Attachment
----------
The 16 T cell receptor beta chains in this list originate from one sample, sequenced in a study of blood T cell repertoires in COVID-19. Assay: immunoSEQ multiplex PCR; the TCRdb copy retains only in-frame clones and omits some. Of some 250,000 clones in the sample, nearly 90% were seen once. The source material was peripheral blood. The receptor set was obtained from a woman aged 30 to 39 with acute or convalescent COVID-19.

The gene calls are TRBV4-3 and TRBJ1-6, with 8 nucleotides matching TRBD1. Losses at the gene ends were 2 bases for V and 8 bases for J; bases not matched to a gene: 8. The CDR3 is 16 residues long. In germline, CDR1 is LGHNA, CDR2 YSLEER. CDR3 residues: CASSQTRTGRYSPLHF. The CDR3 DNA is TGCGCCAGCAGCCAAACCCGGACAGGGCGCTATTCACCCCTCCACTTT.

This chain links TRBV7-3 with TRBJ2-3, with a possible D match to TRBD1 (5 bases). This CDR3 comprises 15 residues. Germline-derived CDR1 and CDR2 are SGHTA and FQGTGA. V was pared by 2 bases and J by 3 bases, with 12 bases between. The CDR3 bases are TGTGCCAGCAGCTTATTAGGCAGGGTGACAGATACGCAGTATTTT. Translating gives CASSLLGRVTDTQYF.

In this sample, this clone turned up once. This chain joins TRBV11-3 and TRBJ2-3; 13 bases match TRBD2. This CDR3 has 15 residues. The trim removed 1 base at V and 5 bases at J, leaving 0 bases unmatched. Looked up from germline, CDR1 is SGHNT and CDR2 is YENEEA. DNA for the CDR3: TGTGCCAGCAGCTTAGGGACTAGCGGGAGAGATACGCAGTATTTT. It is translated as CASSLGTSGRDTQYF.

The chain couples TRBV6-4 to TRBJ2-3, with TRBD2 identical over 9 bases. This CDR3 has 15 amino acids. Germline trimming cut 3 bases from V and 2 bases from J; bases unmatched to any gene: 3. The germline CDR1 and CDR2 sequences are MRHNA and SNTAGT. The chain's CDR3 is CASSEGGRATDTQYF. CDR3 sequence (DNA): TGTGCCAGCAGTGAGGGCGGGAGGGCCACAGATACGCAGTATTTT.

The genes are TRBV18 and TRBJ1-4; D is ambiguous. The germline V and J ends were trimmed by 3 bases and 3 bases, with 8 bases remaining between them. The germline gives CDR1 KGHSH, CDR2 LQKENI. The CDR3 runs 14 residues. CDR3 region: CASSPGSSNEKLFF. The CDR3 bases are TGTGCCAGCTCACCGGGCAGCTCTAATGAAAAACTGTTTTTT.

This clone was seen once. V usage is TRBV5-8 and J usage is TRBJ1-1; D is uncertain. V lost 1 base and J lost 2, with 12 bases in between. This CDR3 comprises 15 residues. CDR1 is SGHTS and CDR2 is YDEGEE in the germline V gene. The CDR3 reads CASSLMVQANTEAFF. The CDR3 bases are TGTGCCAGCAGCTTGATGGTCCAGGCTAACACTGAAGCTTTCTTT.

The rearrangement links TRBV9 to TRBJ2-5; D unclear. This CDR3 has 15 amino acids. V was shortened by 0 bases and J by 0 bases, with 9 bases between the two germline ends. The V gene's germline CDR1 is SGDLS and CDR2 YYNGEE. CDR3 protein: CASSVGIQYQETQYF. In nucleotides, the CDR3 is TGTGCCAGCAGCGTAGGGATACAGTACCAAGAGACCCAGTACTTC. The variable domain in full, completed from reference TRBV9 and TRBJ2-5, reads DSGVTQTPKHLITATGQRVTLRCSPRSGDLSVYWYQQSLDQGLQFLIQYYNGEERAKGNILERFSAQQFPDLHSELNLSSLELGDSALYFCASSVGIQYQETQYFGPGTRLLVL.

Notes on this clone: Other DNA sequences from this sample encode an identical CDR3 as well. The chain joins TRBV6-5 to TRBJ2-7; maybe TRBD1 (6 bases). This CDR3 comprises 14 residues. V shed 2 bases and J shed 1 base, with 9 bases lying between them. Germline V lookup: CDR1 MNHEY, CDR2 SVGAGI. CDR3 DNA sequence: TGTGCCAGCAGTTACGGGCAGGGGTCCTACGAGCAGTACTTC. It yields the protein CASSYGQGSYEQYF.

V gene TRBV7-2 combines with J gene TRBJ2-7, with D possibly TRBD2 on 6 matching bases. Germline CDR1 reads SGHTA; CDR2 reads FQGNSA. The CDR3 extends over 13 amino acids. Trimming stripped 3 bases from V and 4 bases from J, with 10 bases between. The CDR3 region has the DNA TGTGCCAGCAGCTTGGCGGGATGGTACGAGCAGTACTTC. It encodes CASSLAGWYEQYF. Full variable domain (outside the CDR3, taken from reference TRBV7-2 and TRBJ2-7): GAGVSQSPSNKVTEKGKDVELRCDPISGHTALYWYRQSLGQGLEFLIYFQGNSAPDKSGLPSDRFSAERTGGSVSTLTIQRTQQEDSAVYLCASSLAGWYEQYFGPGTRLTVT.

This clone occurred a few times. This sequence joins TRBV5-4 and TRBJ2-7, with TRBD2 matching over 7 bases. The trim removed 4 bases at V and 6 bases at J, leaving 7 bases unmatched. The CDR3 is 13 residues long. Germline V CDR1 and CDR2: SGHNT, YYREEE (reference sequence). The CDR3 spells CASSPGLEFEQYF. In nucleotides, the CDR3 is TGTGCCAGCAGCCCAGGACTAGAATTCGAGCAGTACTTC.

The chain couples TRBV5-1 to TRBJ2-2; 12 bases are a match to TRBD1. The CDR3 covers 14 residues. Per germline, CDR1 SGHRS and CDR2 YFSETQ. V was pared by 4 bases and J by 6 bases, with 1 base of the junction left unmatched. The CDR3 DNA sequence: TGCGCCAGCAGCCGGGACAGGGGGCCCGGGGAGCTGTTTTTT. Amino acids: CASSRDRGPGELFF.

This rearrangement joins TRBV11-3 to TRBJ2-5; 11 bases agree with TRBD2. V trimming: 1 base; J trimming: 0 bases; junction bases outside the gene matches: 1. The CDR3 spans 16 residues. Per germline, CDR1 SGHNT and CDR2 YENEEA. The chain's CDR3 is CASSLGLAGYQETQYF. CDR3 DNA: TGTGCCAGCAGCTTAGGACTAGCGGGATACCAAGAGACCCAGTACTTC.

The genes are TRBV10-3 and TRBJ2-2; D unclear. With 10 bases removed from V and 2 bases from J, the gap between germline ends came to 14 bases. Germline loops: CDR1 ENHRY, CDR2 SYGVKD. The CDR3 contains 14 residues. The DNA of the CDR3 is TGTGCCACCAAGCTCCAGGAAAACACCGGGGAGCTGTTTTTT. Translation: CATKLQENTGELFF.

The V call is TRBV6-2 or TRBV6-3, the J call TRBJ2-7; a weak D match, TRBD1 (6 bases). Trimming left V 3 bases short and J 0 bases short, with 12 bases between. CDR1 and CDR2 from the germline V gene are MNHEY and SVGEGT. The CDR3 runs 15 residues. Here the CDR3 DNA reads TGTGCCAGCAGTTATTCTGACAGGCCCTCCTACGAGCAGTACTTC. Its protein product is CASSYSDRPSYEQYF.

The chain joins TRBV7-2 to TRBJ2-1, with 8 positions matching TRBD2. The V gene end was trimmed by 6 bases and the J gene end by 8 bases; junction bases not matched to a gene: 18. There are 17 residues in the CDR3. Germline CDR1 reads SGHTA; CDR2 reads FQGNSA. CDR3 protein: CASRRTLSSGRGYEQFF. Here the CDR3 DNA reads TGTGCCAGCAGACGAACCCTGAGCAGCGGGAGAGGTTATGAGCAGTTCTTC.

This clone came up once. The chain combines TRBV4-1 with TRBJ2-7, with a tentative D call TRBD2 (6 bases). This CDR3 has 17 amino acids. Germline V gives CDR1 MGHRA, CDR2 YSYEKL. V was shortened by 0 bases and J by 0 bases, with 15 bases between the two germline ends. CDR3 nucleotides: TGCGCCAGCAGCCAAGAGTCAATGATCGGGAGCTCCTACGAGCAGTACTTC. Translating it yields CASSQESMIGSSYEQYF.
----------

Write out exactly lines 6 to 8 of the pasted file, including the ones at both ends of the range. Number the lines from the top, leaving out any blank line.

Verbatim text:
The genes are TRBV18 and TRBJ1-4; D is ambiguous. The germline V and J ends were trimmed by 3 bases and 3 bases, with 8 bases remaining between them. The germline gives CDR1 KGHSH, CDR2 LQKENI. The CDR3 runs 14 residues. CDR3 region: CASSPGSSNEKLFF. The CDR3 bases are TGTGCCAGCTCACCGGGCAGCTCTAATGAAAAACTGTTTTTT.

This clone was seen once. V usage is TRBV5-8 and J usage is TRBJ1-1; D is uncertain. V lost 1 base and J lost 2, with 12 bases in between. This CDR3 comprises 15 residues. CDR1 is SGHTS and CDR2 is YDEGEE in the germline V gene. The CDR3 reads CASSLMVQANTEAFF. The CDR3 bases are TGTGCCAGCAGCTTGATGGTCCAGGCTAACACTGAAGCTTTCTTT.

The rearrangement links TRBV9 to TRBJ2-5; D unclear. This CDR3 has 15 amino acids. V was shortened by 0 bases and J by 0 bases, with 9 bases between the two germline ends. The V gene's germline CDR1 is SGDLS and CDR2 YYNGEE. CDR3 protein: CASSVGIQYQETQYF. In nucleotides, the CDR3 is TGTGCCAGCAGCGTAGGGATACAGTACCAAGAGACCCAGTACTTC. The variable domain in full, completed from reference TRBV9 and TRBJ2-5, reads DSGVTQTPKHLITATGQRVTLRCSPRSGDLSVYWYQQSLDQGLQFLIQYYNGEERAKGNILERFSAQQFPDLHSELNLSSLELGDSALYFCASSVGIQYQETQYFGPGTRLLVL.